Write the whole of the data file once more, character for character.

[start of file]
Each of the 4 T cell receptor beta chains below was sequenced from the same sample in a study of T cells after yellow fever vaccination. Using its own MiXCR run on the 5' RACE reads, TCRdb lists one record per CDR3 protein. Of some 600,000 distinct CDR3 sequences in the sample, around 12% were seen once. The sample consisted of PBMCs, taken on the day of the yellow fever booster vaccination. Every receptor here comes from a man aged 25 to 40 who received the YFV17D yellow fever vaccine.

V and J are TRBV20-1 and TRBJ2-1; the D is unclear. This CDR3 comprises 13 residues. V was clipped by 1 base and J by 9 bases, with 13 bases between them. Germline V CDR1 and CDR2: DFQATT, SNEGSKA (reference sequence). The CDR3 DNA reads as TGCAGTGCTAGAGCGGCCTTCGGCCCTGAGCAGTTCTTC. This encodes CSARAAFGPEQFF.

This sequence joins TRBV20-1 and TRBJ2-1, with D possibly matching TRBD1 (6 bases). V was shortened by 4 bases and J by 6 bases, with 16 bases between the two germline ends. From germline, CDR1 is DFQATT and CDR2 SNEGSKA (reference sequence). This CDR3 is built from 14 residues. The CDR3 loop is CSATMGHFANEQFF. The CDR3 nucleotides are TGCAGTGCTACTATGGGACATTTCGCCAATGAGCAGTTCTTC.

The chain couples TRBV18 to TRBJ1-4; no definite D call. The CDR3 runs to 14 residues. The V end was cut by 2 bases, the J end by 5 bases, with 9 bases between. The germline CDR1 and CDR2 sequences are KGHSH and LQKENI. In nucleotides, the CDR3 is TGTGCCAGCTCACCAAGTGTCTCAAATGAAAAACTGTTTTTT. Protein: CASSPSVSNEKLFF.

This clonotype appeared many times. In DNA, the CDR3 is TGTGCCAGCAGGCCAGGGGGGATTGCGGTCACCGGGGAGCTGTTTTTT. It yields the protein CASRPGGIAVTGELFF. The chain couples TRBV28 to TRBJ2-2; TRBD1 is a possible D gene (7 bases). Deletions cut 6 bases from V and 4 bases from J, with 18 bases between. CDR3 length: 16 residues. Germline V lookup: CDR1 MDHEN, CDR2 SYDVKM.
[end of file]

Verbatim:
Each of the 4 T cell receptor beta chains below was sequenced from the same sample in a study of T cells after yellow fever vaccination. Using its own MiXCR run on the 5' RACE reads, TCRdb lists one record per CDR3 protein. Of some 600,000 distinct CDR3 sequences in the sample, around 12% were seen once. The sample consisted of PBMCs, taken on the day of the yellow fever booster vaccination. Every receptor here comes from a man aged 25 to 40 who received the YFV17D yellow fever vaccine.

V and J are TRBV20-1 and TRBJ2-1; the D is unclear. This CDR3 comprises 13 residues. V was clipped by 1 base and J by 9 bases, with 13 bases between them. Germline V CDR1 and CDR2: DFQATT, SNEGSKA (reference sequence). The CDR3 DNA reads as TGCAGTGCTAGAGCGGCCTTCGGCCCTGAGCAGTTCTTC. This encodes CSARAAFGPEQFF.

This sequence joins TRBV20-1 and TRBJ2-1, with D possibly matching TRBD1 (6 bases). V was shortened by 4 bases and J by 6 bases, with 16 bases between the two germline ends. From germline, CDR1 is DFQATT and CDR2 SNEGSKA (reference sequence). This CDR3 is built from 14 residues. The CDR3 loop is CSATMGHFANEQFF. The CDR3 nucleotides are TGCAGTGCTACTATGGGACATTTCGCCAATGAGCAGTTCTTC.

The chain couples TRBV18 to TRBJ1-4; no definite D call. The CDR3 runs to 14 residues. The V end was cut by 2 bases, the J end by 5 bases, with 9 bases between. The germline CDR1 and CDR2 sequences are KGHSH and LQKENI. In nucleotides, the CDR3 is TGTGCCAGCTCACCAAGTGTCTCAAATGAAAAACTGTTTTTT. Protein: CASSPSVSNEKLFF.

This clonotype appeared many times. In DNA, the CDR3 is TGTGCCAGCAGGCCAGGGGGGATTGCGGTCACCGGGGAGCTGTTTTTT. It yields the protein CASRPGGIAVTGELFF. The chain couples TRBV28 to TRBJ2-2; TRBD1 is a possible D gene (7 bases). Deletions cut 6 bases from V and 4 bases from J, with 18 bases between. CDR3 length: 16 residues. Germline V lookup: CDR1 MDHEN, CDR2 SYDVKM.